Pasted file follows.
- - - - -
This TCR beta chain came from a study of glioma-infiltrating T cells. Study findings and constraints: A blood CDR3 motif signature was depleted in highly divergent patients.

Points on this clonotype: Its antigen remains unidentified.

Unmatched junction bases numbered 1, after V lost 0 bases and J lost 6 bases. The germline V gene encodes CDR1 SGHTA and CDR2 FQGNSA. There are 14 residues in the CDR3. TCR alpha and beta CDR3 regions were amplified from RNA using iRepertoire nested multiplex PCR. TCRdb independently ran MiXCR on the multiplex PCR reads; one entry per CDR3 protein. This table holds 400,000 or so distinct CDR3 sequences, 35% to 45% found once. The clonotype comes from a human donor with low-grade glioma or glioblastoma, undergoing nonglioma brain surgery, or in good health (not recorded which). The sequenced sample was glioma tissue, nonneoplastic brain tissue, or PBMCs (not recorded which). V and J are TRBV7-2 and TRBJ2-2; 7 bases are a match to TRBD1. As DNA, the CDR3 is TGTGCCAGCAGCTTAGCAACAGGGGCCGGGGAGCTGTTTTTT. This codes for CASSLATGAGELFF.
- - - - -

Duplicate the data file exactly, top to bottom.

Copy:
This TCR beta chain came from a study of glioma-infiltrating T cells. Study findings and constraints: A blood CDR3 motif signature was depleted in highly divergent patients.

Points on this clonotype: Its antigen remains unidentified.

Unmatched junction bases numbered 1, after V lost 0 bases and J lost 6 bases. The germline V gene encodes CDR1 SGHTA and CDR2 FQGNSA. There are 14 residues in the CDR3. TCR alpha and beta CDR3 regions were amplified from RNA using iRepertoire nested multiplex PCR. TCRdb independently ran MiXCR on the multiplex PCR reads; one entry per CDR3 protein. This table holds 400,000 or so distinct CDR3 sequences, 35% to 45% found once. The clonotype comes from a human donor with low-grade glioma or glioblastoma, undergoing nonglioma brain surgery, or in good health (not recorded which). The sequenced sample was glioma tissue, nonneoplastic brain tissue, or PBMCs (not recorded which). V and J are TRBV7-2 and TRBJ2-2; 7 bases are a match to TRBD1. As DNA, the CDR3 is TGTGCCAGCAGCTTAGCAACAGGGGCCGGGGAGCTGTTTTTT. This codes for CASSLATGAGELFF.